GCSPrank Is Here

For people who spend the day saying and writing things that others accept, while thinking things that are infinitely more interesting.

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Gil C. Schmidt was born. Lucky for him and some 416 people, many of who don't seem to know it. Lives in Puerto Rico, which is convenient because he also works from there. Gil writes about dozens of real things (with relish) and dozens of imaginary things (like phantasmagoric pickles), in separate forums. Author of several books and a son, Gil gets in trouble when he's bored. Please head to the egress now.


Tuesday, June 14, 2005

Oxpatch

Every character needs a stage. For GCSPrank, that stage was a tiny village, wrapped in its myth of literary and historical pedigree. Dropped amidst the emptiness of northern Mississippi, Oxford was irreverently and accurately called Oxpatch, a moniker that framed its attitude and size quite well.

From dusty arrival one cool January morning to testy departure one cloudy January morning four years later, Oxford accepted me reluctantly. Long accustomed to outright rejection—some of it well-deserved—the lazy, impassive, almost bovine indifference to my presence that Oxford dropped in my path was like a Welcome Wagon on skids. Passing for an American in appearance and name, but Puerto Rican in heart and mind, the surprise was not that I was suddenly cold-shouldered after the revelation, but that Oxfordians and state brethren would consider it almost their duty to do so. The Old South had changed, from white sheets to blank eyes.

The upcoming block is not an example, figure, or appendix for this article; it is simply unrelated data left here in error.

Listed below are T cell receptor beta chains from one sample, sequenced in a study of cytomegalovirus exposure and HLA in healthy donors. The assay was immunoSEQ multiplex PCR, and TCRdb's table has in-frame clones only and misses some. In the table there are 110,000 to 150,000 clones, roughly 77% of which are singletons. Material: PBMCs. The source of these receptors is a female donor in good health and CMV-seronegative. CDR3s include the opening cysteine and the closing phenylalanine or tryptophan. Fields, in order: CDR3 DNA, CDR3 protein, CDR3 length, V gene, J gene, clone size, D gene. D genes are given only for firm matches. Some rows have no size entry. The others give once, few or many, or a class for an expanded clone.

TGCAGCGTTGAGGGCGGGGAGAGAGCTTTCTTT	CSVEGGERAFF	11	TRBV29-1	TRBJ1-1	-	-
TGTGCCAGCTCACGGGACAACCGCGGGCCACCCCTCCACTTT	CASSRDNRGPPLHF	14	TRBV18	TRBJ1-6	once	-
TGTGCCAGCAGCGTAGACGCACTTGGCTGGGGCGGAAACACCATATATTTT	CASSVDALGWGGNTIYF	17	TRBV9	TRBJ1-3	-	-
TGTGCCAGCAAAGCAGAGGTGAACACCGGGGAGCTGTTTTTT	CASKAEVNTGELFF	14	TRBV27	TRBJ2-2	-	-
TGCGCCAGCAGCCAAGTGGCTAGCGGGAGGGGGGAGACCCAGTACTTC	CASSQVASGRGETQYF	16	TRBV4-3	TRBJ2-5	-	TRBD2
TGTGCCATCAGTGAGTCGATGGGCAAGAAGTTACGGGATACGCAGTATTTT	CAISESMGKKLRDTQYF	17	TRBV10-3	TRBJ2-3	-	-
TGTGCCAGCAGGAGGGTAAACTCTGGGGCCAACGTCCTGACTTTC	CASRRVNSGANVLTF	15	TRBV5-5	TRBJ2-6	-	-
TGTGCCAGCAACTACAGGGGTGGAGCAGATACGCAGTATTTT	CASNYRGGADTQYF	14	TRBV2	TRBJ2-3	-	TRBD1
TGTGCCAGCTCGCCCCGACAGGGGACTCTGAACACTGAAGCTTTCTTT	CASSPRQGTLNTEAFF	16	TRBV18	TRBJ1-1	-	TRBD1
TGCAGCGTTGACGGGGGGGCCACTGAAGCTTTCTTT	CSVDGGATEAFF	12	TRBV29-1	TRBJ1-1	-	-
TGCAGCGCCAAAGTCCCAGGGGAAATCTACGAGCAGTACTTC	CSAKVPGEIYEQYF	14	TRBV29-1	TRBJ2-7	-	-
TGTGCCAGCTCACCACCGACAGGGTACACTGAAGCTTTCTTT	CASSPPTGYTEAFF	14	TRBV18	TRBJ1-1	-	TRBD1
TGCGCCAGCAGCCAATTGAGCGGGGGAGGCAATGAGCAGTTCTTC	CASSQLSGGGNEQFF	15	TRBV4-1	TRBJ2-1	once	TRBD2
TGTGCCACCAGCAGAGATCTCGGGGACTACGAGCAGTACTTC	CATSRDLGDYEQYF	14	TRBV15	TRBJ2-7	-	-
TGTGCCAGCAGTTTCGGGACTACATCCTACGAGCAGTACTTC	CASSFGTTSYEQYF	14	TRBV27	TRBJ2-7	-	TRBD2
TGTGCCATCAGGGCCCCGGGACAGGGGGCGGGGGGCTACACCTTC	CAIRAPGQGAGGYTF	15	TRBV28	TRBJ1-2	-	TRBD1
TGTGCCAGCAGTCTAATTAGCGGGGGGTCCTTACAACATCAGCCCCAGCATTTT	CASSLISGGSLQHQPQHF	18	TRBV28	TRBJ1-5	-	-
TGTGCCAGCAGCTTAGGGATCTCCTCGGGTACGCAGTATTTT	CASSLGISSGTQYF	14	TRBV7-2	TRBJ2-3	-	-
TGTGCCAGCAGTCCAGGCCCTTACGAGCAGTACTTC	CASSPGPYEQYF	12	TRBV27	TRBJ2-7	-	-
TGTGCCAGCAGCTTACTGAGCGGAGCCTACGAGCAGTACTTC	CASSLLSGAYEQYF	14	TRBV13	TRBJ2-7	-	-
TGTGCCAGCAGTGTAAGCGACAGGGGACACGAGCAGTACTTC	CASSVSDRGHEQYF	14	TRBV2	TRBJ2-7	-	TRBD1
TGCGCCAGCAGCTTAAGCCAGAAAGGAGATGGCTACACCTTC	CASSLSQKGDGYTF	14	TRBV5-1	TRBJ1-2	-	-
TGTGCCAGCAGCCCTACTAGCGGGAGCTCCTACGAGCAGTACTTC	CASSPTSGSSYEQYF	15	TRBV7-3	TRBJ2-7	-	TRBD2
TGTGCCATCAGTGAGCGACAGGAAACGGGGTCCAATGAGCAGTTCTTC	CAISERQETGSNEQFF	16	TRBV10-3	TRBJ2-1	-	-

I walked the village for days, days I tell you, from one end to another, through shaded streets and open roads to grimy alleys and mottled woods. Time and again I’d visit the town, with its early rush of “farm folk” in the post-dawn hours to the staid passages of the mid-afternoon throng, heavily influenced by students, businessmen and passers-through on their way to someplace more important.

Oxford had a warm heart, a generous helping of Southern hospitality and gentility that could ease your mind. Oxford also had a mean streak, one that afforded open approval of a KKK rally during a Confederate flag controversy more academic than racial. The whites stayed on their sides; the blacks on theirs and I wandered through both sides. Never in defiance. My presence was never a challenge, but an admission that I could only truly learn if I shared openly. It was a challenge to myself and I confess I didn’t do as well as I wanted to.

I spoke more often than my habit with dozens of people of all ages and skin colors. Some conversations were brief and sharp. Very few, really. Most were rambling jazz sessions, trying to find a common rhythm we could attune ourselves to. The gap could be too wide and the end result was a slow descent into awkward silence. At other times, the gap was bridged with a rainbow of words and images that carried its own reward from beginning to end.

From oddness to odd comfort to odd distaste, Oxford mutated in my mind. A blanket in the dark, an aquarium during the day; playground in the summer and prison in the winter. I was unimpressed at first sight and unsentimental at the last. Oxford holds its own place in my mind, a curiosity that no longer inspires the need for examination, collecting dust on a mental shelf tucked deep.

One day I could arise to feel the urge to return to Oxford, though it has changed into another world by now. But I’ve learned quite well that what’s possible is very much outside of what’s expected. Especially in Oxpatch.

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